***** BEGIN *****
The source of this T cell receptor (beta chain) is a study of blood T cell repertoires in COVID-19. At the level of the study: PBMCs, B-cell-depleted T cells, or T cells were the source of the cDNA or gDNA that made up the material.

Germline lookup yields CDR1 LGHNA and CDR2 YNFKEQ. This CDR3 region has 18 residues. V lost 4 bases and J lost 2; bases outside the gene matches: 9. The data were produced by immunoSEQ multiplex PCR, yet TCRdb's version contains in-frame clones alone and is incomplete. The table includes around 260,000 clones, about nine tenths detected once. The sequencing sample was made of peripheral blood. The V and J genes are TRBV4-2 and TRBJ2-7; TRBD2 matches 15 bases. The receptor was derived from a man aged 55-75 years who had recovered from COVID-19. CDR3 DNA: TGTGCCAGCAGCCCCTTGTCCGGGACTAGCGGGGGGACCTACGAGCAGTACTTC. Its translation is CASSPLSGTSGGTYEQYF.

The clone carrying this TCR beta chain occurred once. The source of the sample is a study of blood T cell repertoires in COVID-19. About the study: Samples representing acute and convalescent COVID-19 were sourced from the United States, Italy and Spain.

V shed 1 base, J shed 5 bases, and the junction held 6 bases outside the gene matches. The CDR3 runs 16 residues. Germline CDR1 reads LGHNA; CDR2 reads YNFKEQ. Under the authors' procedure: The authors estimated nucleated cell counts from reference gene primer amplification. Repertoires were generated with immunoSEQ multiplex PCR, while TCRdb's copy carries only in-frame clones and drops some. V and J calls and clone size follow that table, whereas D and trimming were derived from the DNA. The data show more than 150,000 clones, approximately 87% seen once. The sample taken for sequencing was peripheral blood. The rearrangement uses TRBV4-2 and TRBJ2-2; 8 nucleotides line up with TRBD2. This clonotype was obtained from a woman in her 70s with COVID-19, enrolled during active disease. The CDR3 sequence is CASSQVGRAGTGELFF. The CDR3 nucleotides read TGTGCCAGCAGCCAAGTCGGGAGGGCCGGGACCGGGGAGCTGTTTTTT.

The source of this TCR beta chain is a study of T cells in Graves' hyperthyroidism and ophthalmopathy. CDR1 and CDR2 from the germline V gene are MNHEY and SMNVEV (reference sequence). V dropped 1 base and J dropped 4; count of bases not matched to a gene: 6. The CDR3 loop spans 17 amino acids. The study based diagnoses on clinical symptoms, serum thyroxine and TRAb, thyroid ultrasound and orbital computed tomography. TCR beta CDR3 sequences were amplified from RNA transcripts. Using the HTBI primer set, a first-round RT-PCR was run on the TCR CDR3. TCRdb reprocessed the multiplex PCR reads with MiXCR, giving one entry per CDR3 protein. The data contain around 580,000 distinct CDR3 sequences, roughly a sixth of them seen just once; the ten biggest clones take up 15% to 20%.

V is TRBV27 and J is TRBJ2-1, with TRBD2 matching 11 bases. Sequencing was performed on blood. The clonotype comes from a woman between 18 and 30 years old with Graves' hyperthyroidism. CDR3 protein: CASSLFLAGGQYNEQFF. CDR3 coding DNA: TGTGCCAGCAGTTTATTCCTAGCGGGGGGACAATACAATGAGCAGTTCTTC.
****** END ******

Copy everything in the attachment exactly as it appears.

The source of this T cell receptor (beta chain) is a study of blood T cell repertoires in COVID-19. At the level of the study: PBMCs, B-cell-depleted T cells, or T cells were the source of the cDNA or gDNA that made up the material.

Germline lookup yields CDR1 LGHNA and CDR2 YNFKEQ. This CDR3 region has 18 residues. V lost 4 bases and J lost 2; bases outside the gene matches: 9. The data were produced by immunoSEQ multiplex PCR, yet TCRdb's version contains in-frame clones alone and is incomplete. The table includes around 260,000 clones, about nine tenths detected once. The sequencing sample was made of peripheral blood. The V and J genes are TRBV4-2 and TRBJ2-7; TRBD2 matches 15 bases. The receptor was derived from a man aged 55-75 years who had recovered from COVID-19. CDR3 DNA: TGTGCCAGCAGCCCCTTGTCCGGGACTAGCGGGGGGACCTACGAGCAGTACTTC. Its translation is CASSPLSGTSGGTYEQYF.

The clone carrying this TCR beta chain occurred once. The source of the sample is a study of blood T cell repertoires in COVID-19. About the study: Samples representing acute and convalescent COVID-19 were sourced from the United States, Italy and Spain.

V shed 1 base, J shed 5 bases, and the junction held 6 bases outside the gene matches. The CDR3 runs 16 residues. Germline CDR1 reads LGHNA; CDR2 reads YNFKEQ. Under the authors' procedure: The authors estimated nucleated cell counts from reference gene primer amplification. Repertoires were generated with immunoSEQ multiplex PCR, while TCRdb's copy carries only in-frame clones and drops some. V and J calls and clone size follow that table, whereas D and trimming were derived from the DNA. The data show more than 150,000 clones, approximately 87% seen once. The sample taken for sequencing was peripheral blood. The rearrangement uses TRBV4-2 and TRBJ2-2; 8 nucleotides line up with TRBD2. This clonotype was obtained from a woman in her 70s with COVID-19, enrolled during active disease. The CDR3 sequence is CASSQVGRAGTGELFF. The CDR3 nucleotides read TGTGCCAGCAGCCAAGTCGGGAGGGCCGGGACCGGGGAGCTGTTTTTT.

The source of this TCR beta chain is a study of T cells in Graves' hyperthyroidism and ophthalmopathy. CDR1 and CDR2 from the germline V gene are MNHEY and SMNVEV (reference sequence). V dropped 1 base and J dropped 4; count of bases not matched to a gene: 6. The CDR3 loop spans 17 amino acids. The study based diagnoses on clinical symptoms, serum thyroxine and TRAb, thyroid ultrasound and orbital computed tomography. TCR beta CDR3 sequences were amplified from RNA transcripts. Using the HTBI primer set, a first-round RT-PCR was run on the TCR CDR3. TCRdb reprocessed the multiplex PCR reads with MiXCR, giving one entry per CDR3 protein. The data contain around 580,000 distinct CDR3 sequences, roughly a sixth of them seen just once; the ten biggest clones take up 15% to 20%.

V is TRBV27 and J is TRBJ2-1, with TRBD2 matching 11 bases. Sequencing was performed on blood. The clonotype comes from a woman between 18 and 30 years old with Graves' hyperthyroidism. CDR3 protein: CASSLFLAGGQYNEQFF. CDR3 coding DNA: TGTGCCAGCAGTTTATTCCTAGCGGGGGGACAATACAATGAGCAGTTCTTC.